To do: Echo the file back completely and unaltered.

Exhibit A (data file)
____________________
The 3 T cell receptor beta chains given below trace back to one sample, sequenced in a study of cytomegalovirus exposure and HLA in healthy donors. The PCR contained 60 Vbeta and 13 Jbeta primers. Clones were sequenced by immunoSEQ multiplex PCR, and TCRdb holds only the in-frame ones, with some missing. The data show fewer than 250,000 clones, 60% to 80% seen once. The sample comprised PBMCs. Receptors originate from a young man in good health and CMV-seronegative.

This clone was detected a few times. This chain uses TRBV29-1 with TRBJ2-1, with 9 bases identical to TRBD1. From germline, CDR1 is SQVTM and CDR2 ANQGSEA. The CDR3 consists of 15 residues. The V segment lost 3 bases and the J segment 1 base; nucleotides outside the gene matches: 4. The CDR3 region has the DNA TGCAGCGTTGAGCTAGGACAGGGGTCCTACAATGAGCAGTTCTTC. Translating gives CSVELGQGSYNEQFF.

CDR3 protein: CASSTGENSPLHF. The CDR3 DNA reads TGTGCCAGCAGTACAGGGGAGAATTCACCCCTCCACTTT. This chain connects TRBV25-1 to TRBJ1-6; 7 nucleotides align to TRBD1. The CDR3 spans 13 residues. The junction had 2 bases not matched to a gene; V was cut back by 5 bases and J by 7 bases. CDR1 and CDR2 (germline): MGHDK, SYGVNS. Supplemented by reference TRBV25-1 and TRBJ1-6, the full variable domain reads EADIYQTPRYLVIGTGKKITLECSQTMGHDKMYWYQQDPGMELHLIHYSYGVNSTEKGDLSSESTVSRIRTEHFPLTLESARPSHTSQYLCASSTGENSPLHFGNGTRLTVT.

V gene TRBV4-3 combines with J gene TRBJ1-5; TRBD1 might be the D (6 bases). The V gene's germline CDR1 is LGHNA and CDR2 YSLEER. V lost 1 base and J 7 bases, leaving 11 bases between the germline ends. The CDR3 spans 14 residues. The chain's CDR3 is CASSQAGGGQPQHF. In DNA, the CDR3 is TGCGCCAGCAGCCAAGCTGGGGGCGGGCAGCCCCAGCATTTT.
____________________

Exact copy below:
The 3 T cell receptor beta chains given below trace back to one sample, sequenced in a study of cytomegalovirus exposure and HLA in healthy donors. The PCR contained 60 Vbeta and 13 Jbeta primers. Clones were sequenced by immunoSEQ multiplex PCR, and TCRdb holds only the in-frame ones, with some missing. The data show fewer than 250,000 clones, 60% to 80% seen once. The sample comprised PBMCs. Receptors originate from a young man in good health and CMV-seronegative.

This clone was detected a few times. This chain uses TRBV29-1 with TRBJ2-1, with 9 bases identical to TRBD1. From germline, CDR1 is SQVTM and CDR2 ANQGSEA. The CDR3 consists of 15 residues. The V segment lost 3 bases and the J segment 1 base; nucleotides outside the gene matches: 4. The CDR3 region has the DNA TGCAGCGTTGAGCTAGGACAGGGGTCCTACAATGAGCAGTTCTTC. Translating gives CSVELGQGSYNEQFF.

CDR3 protein: CASSTGENSPLHF. The CDR3 DNA reads TGTGCCAGCAGTACAGGGGAGAATTCACCCCTCCACTTT. This chain connects TRBV25-1 to TRBJ1-6; 7 nucleotides align to TRBD1. The CDR3 spans 13 residues. The junction had 2 bases not matched to a gene; V was cut back by 5 bases and J by 7 bases. CDR1 and CDR2 (germline): MGHDK, SYGVNS. Supplemented by reference TRBV25-1 and TRBJ1-6, the full variable domain reads EADIYQTPRYLVIGTGKKITLECSQTMGHDKMYWYQQDPGMELHLIHYSYGVNSTEKGDLSSESTVSRIRTEHFPLTLESARPSHTSQYLCASSTGENSPLHFGNGTRLTVT.

V gene TRBV4-3 combines with J gene TRBJ1-5; TRBD1 might be the D (6 bases). The V gene's germline CDR1 is LGHNA and CDR2 YSLEER. V lost 1 base and J 7 bases, leaving 11 bases between the germline ends. The CDR3 spans 14 residues. The chain's CDR3 is CASSQAGGGQPQHF. In DNA, the CDR3 is TGCGCCAGCAGCCAAGCTGGGGGCGGGCAGCCCCAGCATTTT.